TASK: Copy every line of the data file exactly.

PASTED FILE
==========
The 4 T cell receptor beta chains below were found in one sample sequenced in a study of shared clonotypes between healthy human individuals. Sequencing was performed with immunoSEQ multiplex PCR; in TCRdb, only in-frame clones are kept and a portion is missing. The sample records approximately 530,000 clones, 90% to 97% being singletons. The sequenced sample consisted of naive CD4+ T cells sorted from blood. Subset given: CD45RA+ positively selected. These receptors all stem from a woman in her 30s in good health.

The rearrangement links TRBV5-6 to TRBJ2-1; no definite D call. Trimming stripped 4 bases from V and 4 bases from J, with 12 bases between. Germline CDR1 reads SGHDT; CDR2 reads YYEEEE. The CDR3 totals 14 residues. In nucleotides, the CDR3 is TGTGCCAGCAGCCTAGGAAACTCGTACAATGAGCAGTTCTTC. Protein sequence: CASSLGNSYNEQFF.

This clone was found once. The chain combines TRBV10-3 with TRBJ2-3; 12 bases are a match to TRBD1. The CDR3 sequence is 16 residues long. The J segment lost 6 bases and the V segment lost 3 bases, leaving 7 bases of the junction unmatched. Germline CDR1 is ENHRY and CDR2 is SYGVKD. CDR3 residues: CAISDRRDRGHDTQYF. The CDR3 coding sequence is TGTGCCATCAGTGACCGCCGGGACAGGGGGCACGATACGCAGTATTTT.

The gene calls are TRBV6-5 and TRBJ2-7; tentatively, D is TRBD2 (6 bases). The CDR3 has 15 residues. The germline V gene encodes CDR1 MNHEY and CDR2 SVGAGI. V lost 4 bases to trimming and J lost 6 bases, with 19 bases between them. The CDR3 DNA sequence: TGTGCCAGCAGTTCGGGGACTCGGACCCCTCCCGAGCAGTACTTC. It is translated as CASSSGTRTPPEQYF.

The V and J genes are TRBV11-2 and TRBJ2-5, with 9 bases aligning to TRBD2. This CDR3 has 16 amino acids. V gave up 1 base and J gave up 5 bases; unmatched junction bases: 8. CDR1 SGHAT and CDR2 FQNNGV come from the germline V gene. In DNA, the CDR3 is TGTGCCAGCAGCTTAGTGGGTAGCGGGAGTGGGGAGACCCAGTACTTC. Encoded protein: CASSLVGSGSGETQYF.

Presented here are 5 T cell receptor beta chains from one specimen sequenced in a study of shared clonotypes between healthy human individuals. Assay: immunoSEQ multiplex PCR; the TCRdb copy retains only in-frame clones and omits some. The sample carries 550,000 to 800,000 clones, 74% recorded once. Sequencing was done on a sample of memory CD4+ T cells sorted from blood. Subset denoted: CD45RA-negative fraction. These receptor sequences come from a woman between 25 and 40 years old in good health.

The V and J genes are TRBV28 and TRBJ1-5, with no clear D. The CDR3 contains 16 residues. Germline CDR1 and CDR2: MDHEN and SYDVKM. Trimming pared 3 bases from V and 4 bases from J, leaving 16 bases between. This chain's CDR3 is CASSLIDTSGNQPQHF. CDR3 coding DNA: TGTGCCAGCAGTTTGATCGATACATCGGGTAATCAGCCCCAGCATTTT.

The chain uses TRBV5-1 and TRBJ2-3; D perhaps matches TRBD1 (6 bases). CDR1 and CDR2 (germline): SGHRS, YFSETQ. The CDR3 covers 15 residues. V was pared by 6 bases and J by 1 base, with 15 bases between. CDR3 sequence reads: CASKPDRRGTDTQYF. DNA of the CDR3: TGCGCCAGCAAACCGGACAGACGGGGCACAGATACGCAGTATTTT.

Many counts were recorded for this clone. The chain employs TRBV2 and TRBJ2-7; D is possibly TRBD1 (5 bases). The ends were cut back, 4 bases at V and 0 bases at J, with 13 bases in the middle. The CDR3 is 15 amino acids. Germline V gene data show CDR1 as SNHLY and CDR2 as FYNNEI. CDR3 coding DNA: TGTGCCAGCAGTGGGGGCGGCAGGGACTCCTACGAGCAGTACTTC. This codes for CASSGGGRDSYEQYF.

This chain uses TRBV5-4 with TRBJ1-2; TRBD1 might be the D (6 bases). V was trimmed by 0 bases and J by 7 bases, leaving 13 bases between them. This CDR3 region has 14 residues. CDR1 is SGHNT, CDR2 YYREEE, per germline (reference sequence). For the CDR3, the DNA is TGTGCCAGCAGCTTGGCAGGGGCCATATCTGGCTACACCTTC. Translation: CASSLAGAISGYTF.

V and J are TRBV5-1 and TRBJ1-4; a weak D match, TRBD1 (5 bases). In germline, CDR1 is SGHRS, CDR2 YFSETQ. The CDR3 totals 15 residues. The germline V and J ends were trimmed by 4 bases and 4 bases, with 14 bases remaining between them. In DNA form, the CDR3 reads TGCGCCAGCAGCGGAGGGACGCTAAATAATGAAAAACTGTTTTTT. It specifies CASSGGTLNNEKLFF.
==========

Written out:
The 4 T cell receptor beta chains below were found in one sample sequenced in a study of shared clonotypes between healthy human individuals. Sequencing was performed with immunoSEQ multiplex PCR; in TCRdb, only in-frame clones are kept and a portion is missing. The sample records approximately 530,000 clones, 90% to 97% being singletons. The sequenced sample consisted of naive CD4+ T cells sorted from blood. Subset given: CD45RA+ positively selected. These receptors all stem from a woman in her 30s in good health.

The rearrangement links TRBV5-6 to TRBJ2-1; no definite D call. Trimming stripped 4 bases from V and 4 bases from J, with 12 bases between. Germline CDR1 reads SGHDT; CDR2 reads YYEEEE. The CDR3 totals 14 residues. In nucleotides, the CDR3 is TGTGCCAGCAGCCTAGGAAACTCGTACAATGAGCAGTTCTTC. Protein sequence: CASSLGNSYNEQFF.

This clone was found once. The chain combines TRBV10-3 with TRBJ2-3; 12 bases are a match to TRBD1. The CDR3 sequence is 16 residues long. The J segment lost 6 bases and the V segment lost 3 bases, leaving 7 bases of the junction unmatched. Germline CDR1 is ENHRY and CDR2 is SYGVKD. CDR3 residues: CAISDRRDRGHDTQYF. The CDR3 coding sequence is TGTGCCATCAGTGACCGCCGGGACAGGGGGCACGATACGCAGTATTTT.

The gene calls are TRBV6-5 and TRBJ2-7; tentatively, D is TRBD2 (6 bases). The CDR3 has 15 residues. The germline V gene encodes CDR1 MNHEY and CDR2 SVGAGI. V lost 4 bases to trimming and J lost 6 bases, with 19 bases between them. The CDR3 DNA sequence: TGTGCCAGCAGTTCGGGGACTCGGACCCCTCCCGAGCAGTACTTC. It is translated as CASSSGTRTPPEQYF.

The V and J genes are TRBV11-2 and TRBJ2-5, with 9 bases aligning to TRBD2. This CDR3 has 16 amino acids. V gave up 1 base and J gave up 5 bases; unmatched junction bases: 8. CDR1 SGHAT and CDR2 FQNNGV come from the germline V gene. In DNA, the CDR3 is TGTGCCAGCAGCTTAGTGGGTAGCGGGAGTGGGGAGACCCAGTACTTC. Encoded protein: CASSLVGSGSGETQYF.

Presented here are 5 T cell receptor beta chains from one specimen sequenced in a study of shared clonotypes between healthy human individuals. Assay: immunoSEQ multiplex PCR; the TCRdb copy retains only in-frame clones and omits some. The sample carries 550,000 to 800,000 clones, 74% recorded once. Sequencing was done on a sample of memory CD4+ T cells sorted from blood. Subset denoted: CD45RA-negative fraction. These receptor sequences come from a woman between 25 and 40 years old in good health.

The V and J genes are TRBV28 and TRBJ1-5, with no clear D. The CDR3 contains 16 residues. Germline CDR1 and CDR2: MDHEN and SYDVKM. Trimming pared 3 bases from V and 4 bases from J, leaving 16 bases between. This chain's CDR3 is CASSLIDTSGNQPQHF. CDR3 coding DNA: TGTGCCAGCAGTTTGATCGATACATCGGGTAATCAGCCCCAGCATTTT.

The chain uses TRBV5-1 and TRBJ2-3; D perhaps matches TRBD1 (6 bases). CDR1 and CDR2 (germline): SGHRS, YFSETQ. The CDR3 covers 15 residues. V was pared by 6 bases and J by 1 base, with 15 bases between. CDR3 sequence reads: CASKPDRRGTDTQYF. DNA of the CDR3: TGCGCCAGCAAACCGGACAGACGGGGCACAGATACGCAGTATTTT.

Many counts were recorded for this clone. The chain employs TRBV2 and TRBJ2-7; D is possibly TRBD1 (5 bases). The ends were cut back, 4 bases at V and 0 bases at J, with 13 bases in the middle. The CDR3 is 15 amino acids. Germline V gene data show CDR1 as SNHLY and CDR2 as FYNNEI. CDR3 coding DNA: TGTGCCAGCAGTGGGGGCGGCAGGGACTCCTACGAGCAGTACTTC. This codes for CASSGGGRDSYEQYF.

This chain uses TRBV5-4 with TRBJ1-2; TRBD1 might be the D (6 bases). V was trimmed by 0 bases and J by 7 bases, leaving 13 bases between them. This CDR3 region has 14 residues. CDR1 is SGHNT, CDR2 YYREEE, per germline (reference sequence). For the CDR3, the DNA is TGTGCCAGCAGCTTGGCAGGGGCCATATCTGGCTACACCTTC. Translation: CASSLAGAISGYTF.

V and J are TRBV5-1 and TRBJ1-4; a weak D match, TRBD1 (5 bases). In germline, CDR1 is SGHRS, CDR2 YFSETQ. The CDR3 totals 15 residues. The germline V and J ends were trimmed by 4 bases and 4 bases, with 14 bases remaining between them. In DNA form, the CDR3 reads TGCGCCAGCAGCGGAGGGACGCTAAATAATGAAAAACTGTTTTTT. It specifies CASSGGTLNNEKLFF.